Two is enough. Peter Passi of the Duluth News Tribune says, “Ending months of speculation, Duluth Mayor Don Ness has announced he will not seek a third term in office. … While Ness certainly has had his critics, perhaps no other Duluth mayor in recent history has enjoyed such broad popularity. In the most recent National Citizen Survey of Duluth, 89 percent of respondents strongly or somewhat approved of the mayor’s performance.

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We’re No. 1 … in zombies. WCCO-TV says, “The massive crowd of zombies that took over downtown Minneapolis Saturday night was one for the record books. According to Zombie Pub Crawl organizers, the event – which had an official number of 15,458 zombies walking through the Warehouse District – set a Guinness World Record for the ‘largest gathering of people dressed as zombies.’”

What will she name him/her — Small FriesStribber Paul Walsh reports, “A woman gave birth in a McDonald’s bathroom in Lino Lakes, authorities said Sunday. The commotion started about 5:20 p.m. Saturday at the fast-food restaurant on Otter Lake Road, just off of Interstate 35E at the County Road 14 exit, police said. Soon after police officers arrived, the mother was taken to United Hospital in St. Paul and the newborn to a children’s hospital in the Twin Cities, said police Sgt. William Owens.”

Thanks to tipster JC for this one, from the Owatonna People’s Press. Editor Jeffrey Jackson is not happy about a comment from GOP gubernatorial candidate Jeff Johnson. “There was something to do in Eldred this past Monday when GOP gubernatorial candidate Jeff Johnson stopped by that grain elevator to talk to voters and to field a few questions. You can watch the entire event — about 30 minutes in all — on YouTube. I mention all of this because, much to our surprise here at the newspaper, we were brought up in the conversation. … [A] woman in Eldred wanted to know what Mr. Johnson thought of [running mate Bill] Kuisle’s comment that Highway 2 [way up north] should have remained a two-lane road. Mr. Johnson’s response was to blame the People’s Press. ‘The newspaper actually acknowledged they misquoted him,’ Mr. Johnson said. Uh, no, we never said any such thing. In fact, we have consistently stood by the story and made neither a retraction nor a correction to the story because that’s exactly what Mr. Kuisle said.”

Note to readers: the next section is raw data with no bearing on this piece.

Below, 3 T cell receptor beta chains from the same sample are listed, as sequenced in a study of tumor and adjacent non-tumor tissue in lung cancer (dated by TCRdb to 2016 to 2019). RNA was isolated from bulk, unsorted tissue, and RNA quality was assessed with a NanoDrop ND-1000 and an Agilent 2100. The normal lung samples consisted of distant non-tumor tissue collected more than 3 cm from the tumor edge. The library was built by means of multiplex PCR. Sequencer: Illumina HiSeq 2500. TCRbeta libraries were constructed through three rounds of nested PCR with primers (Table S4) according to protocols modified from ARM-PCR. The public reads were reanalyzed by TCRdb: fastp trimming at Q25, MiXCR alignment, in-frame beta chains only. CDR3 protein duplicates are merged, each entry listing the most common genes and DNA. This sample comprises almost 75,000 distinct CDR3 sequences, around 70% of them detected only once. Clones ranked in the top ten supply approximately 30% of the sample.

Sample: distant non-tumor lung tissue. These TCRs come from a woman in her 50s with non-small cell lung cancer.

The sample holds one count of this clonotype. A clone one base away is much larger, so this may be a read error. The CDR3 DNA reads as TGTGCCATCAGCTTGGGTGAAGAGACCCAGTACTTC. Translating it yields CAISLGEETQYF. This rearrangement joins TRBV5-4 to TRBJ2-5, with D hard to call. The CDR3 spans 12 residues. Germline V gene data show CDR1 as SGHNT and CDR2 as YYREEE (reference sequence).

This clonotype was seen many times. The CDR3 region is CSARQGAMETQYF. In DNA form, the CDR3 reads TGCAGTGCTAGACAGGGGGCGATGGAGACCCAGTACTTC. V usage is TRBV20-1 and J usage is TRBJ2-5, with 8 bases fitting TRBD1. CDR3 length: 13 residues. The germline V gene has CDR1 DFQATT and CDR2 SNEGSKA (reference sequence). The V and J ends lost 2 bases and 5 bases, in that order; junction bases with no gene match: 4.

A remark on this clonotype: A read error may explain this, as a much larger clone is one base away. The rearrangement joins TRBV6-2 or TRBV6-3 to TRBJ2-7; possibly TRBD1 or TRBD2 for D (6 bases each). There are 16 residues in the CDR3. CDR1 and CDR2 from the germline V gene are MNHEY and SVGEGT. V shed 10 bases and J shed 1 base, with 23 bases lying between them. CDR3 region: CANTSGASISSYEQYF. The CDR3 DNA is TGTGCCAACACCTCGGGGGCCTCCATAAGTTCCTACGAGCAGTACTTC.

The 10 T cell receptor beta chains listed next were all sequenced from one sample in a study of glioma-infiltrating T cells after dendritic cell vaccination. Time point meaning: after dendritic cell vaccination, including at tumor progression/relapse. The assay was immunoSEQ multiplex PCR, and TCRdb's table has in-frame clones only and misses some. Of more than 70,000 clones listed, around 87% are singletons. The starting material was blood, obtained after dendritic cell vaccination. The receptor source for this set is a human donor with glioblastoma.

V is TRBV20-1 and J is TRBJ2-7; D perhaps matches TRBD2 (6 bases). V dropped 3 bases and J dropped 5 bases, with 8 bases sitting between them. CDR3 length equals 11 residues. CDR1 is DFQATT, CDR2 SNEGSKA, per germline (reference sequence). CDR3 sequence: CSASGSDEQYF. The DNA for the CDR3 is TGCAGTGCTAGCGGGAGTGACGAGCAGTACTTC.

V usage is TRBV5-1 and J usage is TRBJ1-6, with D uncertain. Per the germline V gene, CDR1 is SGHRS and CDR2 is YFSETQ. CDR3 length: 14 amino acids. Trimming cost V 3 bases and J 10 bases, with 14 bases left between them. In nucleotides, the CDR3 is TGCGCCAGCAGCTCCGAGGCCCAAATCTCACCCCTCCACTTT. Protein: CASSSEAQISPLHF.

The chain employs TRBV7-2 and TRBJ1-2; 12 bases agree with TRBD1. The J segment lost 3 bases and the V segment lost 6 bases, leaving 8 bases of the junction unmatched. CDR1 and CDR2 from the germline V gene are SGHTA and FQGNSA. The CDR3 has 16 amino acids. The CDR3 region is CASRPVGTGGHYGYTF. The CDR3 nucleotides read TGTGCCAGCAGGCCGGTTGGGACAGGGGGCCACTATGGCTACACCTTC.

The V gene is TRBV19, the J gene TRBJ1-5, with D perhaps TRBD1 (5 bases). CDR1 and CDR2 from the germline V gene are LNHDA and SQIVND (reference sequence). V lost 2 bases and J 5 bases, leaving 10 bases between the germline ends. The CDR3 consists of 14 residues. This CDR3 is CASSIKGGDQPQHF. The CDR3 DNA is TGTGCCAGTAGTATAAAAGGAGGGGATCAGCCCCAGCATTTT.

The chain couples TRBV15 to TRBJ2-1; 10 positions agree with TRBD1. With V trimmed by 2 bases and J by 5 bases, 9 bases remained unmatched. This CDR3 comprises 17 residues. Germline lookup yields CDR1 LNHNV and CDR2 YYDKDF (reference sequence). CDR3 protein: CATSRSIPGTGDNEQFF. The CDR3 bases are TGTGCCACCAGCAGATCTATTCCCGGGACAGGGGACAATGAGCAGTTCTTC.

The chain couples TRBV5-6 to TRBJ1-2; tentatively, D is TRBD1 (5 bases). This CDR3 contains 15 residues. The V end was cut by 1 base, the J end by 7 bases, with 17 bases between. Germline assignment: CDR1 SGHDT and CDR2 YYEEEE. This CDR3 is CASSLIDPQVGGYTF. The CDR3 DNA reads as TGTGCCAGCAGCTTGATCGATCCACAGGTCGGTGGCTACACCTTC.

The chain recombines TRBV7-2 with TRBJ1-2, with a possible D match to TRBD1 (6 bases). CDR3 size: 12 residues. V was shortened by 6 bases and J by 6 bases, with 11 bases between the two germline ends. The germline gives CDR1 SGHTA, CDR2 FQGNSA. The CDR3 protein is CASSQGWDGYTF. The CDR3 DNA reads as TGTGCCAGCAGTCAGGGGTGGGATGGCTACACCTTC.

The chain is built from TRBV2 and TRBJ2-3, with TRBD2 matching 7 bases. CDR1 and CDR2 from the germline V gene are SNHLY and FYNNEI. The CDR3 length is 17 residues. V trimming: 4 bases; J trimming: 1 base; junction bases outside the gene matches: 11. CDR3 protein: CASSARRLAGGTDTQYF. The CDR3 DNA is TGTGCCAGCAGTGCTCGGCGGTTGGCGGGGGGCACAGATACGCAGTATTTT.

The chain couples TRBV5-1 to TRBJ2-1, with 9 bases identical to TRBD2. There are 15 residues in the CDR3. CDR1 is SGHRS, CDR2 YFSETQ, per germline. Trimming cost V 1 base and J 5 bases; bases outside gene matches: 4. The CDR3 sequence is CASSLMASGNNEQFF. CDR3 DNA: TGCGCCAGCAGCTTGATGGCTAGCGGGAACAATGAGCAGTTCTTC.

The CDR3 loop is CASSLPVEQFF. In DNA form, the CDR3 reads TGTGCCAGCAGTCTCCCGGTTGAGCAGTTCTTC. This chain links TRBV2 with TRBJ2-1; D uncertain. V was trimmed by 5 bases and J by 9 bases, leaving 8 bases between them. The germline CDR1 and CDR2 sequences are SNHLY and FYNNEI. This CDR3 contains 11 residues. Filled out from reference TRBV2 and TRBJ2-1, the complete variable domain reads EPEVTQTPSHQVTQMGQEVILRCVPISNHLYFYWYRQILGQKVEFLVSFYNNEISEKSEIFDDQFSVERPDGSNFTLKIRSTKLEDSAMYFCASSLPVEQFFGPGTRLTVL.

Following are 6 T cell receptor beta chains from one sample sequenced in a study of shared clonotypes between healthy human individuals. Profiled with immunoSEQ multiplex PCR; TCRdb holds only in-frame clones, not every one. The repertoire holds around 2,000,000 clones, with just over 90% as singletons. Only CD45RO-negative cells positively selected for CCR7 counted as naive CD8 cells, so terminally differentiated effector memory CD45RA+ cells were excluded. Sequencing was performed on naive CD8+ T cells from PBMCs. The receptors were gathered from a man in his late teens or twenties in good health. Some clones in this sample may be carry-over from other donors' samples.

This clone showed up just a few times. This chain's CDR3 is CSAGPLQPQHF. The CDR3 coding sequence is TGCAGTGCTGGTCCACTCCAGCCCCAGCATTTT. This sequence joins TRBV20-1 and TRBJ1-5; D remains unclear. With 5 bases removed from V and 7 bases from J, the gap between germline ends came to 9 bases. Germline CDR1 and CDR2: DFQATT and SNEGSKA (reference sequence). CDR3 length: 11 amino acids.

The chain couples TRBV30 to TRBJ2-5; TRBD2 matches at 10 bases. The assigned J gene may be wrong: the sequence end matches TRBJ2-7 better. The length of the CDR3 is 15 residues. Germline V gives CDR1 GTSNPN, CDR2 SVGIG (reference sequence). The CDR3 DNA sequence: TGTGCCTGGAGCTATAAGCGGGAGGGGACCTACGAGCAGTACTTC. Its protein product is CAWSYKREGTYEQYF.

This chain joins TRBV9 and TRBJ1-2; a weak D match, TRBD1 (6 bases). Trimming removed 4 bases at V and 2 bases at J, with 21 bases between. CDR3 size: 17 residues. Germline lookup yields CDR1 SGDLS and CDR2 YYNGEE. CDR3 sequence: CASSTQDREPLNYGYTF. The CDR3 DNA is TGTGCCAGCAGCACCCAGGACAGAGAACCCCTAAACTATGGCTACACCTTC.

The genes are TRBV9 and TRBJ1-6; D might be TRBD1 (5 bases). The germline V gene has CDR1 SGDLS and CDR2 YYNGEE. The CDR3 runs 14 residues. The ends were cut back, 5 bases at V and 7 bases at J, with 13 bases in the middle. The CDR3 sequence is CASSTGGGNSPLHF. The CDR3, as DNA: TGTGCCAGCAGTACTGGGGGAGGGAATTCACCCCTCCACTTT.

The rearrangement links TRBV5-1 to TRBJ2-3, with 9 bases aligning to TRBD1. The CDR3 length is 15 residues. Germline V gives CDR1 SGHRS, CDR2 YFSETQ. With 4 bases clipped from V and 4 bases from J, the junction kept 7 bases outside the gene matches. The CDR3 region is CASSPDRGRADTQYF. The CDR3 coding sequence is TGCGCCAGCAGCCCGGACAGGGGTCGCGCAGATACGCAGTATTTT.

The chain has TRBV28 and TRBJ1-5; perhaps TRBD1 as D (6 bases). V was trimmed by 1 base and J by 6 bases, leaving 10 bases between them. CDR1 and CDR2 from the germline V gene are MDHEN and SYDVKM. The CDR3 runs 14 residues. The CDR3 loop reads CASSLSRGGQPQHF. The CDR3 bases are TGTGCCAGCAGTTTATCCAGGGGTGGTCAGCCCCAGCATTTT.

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Comments (6)

  1. Submitted by Max Hailperin on 10/13/2014 - 06:59 am.

    Not joking matter

    Brian, you’ve been reminded before that not everything is a joking matter. If you’re building up a list of off-limits topics, please add to it “any circumstance where it is unknown whether an infant will live or die.”